The European Society of Gynaecological Oncology (ESGO) biennial meeting is taking place in Milan, Italy, and will run from September 11-14, 2011.
A study published in Lancet Oncology shows that an AS04-adjuvanted HPV 16 and HPV 18 vaccine developed by GlaxoSmithKline Biologicals can offer protection against anal cancer.
One of the highlights of the released abstracts is “Cervical cancer risk for 330,000 women undergoing concurrent HPV testing and cervical cytology in routine clinical practice” (J Clin Oncol 29: 2011 (suppl; abstr 1508). The large-scale study showed the effectiveness of human papillomavirus (HPV) testing alone or in combination with cytology testing for identifying women at high-risk for cervical cancer development.
Human papillomavirus (HPV) is the most common sexually transmitted infection in the United States, with approximately 20 million people currently infected and an additional 6.2 million infected each year, despite increased media attention to HPV as a cause of cervical cancer and the availability of a vaccination to reduce HPV-associated cervical cancer.
With the increased use of human papillomavirus vaccines such as Gardasil and Cervarix, the medical community is likely to see a decrease in cases of genital warts and other complications caused by several HPV strains. But it may be a decade or two before oncologists can expect to see a decline in cervical cancer rates attributable to the use of these relatively new vaccines.
Investigators from the German Cancer Research Center in Heidelberg reported on the effects of LMV-601 on cultured human cervical cells. LMV-601 is a phosphatidylcholine-specific phospholipase C (PC-PLC) inhibitor.
Human papilloma virus often lurks in cervical tissue, and it can cause cancer there. But the infection is also often benign, particularly among young women. Biomarkers of transformation are proving useful in helping cytologists to decide when a suspicious-looking Pap result is truly a sign of trouble.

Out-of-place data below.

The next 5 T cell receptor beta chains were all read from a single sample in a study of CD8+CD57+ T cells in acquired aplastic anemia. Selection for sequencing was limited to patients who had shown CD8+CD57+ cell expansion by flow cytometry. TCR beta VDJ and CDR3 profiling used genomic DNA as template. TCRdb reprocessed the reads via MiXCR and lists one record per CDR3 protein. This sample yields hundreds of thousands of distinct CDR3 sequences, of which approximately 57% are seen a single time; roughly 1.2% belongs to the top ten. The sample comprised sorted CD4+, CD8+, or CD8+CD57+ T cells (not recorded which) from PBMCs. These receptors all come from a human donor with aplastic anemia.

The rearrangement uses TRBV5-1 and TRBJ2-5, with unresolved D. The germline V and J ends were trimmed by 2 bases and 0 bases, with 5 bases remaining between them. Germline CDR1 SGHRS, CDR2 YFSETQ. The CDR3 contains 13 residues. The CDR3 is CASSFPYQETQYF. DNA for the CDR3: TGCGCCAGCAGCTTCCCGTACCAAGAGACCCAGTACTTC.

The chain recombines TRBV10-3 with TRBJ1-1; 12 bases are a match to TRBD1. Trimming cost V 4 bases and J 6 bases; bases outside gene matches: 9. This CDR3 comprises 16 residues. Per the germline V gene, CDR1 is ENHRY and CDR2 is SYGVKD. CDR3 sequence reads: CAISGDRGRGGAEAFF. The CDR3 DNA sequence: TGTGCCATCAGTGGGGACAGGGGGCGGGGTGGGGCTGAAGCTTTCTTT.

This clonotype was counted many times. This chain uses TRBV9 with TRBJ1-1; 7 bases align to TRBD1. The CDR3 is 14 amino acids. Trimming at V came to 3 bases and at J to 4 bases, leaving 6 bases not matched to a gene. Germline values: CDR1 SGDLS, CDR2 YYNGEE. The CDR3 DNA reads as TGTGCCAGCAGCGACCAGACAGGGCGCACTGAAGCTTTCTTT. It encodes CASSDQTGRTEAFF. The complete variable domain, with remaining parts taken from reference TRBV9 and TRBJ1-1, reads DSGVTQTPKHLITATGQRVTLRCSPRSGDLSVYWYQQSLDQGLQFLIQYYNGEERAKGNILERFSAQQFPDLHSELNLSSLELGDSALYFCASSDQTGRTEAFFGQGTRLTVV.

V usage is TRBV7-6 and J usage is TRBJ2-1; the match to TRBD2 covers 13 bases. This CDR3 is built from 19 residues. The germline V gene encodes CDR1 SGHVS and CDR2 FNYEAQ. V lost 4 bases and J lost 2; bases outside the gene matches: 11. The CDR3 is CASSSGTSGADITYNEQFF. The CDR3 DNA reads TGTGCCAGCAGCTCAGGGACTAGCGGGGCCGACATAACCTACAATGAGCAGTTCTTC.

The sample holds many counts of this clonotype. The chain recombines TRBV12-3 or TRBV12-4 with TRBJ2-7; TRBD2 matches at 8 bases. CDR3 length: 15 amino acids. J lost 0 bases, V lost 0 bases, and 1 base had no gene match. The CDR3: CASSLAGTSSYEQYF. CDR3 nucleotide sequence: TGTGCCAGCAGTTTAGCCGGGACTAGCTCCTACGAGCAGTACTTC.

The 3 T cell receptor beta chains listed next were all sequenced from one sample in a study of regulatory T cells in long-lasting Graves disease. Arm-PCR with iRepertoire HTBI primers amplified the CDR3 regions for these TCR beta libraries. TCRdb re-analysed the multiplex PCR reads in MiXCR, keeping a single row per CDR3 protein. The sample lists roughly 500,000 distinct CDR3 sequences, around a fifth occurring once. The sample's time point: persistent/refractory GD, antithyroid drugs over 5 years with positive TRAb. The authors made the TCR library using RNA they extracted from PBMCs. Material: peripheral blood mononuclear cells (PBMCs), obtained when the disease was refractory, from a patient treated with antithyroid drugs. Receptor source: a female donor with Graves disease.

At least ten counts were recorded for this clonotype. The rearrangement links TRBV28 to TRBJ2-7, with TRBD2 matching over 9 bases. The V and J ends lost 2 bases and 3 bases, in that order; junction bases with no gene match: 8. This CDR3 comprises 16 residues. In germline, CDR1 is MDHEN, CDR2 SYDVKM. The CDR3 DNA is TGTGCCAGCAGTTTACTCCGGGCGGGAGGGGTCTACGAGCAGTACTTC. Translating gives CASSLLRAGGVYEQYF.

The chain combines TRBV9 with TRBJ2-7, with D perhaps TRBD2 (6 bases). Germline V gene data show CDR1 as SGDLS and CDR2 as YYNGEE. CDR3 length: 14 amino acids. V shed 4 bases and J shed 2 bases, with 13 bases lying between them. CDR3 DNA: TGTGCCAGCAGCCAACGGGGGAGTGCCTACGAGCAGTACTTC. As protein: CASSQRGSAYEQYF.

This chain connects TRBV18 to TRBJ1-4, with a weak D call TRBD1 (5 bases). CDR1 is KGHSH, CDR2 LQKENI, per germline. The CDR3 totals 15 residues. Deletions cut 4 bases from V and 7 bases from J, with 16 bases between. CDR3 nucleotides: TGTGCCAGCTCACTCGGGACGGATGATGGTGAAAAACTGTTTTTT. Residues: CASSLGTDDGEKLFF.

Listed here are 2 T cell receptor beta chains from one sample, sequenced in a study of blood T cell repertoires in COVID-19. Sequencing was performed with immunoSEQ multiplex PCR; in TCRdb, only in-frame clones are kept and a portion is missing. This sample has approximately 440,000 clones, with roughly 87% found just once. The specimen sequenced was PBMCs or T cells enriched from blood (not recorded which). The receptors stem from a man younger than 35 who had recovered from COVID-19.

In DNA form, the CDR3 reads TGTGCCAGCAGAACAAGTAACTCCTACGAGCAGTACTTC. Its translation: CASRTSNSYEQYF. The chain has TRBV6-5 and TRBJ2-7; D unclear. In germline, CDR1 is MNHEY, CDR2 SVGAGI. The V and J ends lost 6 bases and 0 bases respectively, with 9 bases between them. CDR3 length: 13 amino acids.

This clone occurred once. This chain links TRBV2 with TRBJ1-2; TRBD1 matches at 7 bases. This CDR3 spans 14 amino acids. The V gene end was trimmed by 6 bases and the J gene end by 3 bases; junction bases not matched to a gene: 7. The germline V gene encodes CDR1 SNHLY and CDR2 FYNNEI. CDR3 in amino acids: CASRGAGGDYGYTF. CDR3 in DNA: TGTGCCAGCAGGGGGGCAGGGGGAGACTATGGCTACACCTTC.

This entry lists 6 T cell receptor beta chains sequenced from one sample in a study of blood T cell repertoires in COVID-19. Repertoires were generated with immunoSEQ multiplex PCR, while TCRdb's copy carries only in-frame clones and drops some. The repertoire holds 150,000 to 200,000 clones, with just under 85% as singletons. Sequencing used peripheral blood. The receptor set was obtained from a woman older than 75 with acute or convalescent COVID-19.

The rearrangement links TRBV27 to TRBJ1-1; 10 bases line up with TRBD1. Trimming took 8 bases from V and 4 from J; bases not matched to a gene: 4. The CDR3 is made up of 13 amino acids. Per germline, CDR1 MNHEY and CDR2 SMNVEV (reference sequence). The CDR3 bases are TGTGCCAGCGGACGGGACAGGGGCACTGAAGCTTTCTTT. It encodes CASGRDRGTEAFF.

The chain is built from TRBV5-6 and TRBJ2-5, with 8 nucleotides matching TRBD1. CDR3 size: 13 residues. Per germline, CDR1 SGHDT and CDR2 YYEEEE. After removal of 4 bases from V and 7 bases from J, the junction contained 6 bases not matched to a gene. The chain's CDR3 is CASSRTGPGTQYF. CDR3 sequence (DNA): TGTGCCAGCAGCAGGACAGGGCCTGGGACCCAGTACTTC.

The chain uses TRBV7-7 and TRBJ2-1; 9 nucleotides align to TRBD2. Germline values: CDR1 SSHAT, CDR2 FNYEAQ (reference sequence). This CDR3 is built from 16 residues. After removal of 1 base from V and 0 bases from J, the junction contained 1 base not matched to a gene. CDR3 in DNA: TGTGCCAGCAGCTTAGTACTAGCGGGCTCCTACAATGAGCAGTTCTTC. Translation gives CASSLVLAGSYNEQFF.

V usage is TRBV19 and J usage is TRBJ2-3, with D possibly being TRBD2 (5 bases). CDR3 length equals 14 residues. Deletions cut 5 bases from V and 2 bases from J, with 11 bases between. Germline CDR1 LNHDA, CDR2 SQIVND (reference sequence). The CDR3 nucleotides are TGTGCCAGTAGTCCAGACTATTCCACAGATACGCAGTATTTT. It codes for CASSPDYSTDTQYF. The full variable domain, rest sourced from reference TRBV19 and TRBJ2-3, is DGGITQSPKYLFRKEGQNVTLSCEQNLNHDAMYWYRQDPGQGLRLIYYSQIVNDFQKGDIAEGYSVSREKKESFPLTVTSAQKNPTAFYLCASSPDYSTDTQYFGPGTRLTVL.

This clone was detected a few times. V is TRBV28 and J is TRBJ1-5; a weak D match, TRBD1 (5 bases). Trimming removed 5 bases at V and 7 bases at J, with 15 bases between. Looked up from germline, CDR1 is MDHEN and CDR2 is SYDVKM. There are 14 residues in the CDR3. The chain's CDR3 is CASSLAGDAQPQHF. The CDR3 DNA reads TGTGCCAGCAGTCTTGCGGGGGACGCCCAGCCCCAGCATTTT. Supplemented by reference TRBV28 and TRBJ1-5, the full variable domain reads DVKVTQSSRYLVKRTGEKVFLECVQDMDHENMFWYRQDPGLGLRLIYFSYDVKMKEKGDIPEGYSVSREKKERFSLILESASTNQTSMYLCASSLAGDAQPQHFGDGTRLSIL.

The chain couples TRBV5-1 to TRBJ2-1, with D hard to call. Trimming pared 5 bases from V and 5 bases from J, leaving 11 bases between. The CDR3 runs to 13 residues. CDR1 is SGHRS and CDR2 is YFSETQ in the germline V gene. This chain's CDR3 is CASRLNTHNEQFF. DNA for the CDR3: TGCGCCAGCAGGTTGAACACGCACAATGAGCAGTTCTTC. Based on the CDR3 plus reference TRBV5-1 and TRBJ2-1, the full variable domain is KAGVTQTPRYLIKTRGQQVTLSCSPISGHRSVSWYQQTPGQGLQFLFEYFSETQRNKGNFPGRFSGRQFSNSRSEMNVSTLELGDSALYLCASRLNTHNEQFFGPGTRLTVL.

For women with a gynecologic cancer, reproductive concerns may vary not only by site of disease but also by the presentation and manifestation of the disease. Gynecologic cancer can present before childbearing has been started or completed, during pregnancy, or can even arise out of pregnancy.
This article summarizes the current management of patients with newly diagnosed cervical cancer. The topics range from the management of early-stage disease to the phase III randomized studies that have established the current standard of care for patients with locally advanced cancer of the cervix. New approaches to combined-modality therapy with the goal of improving outcomes and decreasing complications are also described.
Topotecan in Combination With Cisplatin for the Treatment of Stage IVB, Recurrent, or Persistent Cervical Cancer
Topotecan, a camptothecin analog previously approved for the treatment of ovarian cancer and small-cell lung cancer, was granted regular approval by the US Food and Drug Administration (FDA) on June 14, 2006, for use in combination with cisplatin to treat women with stage IVB, recurrent, or persistent carcinoma of the cervix not amenable to curative treatment with surgery and/or radiation therapy. The purpose of this summary is to review the database supporting this approval.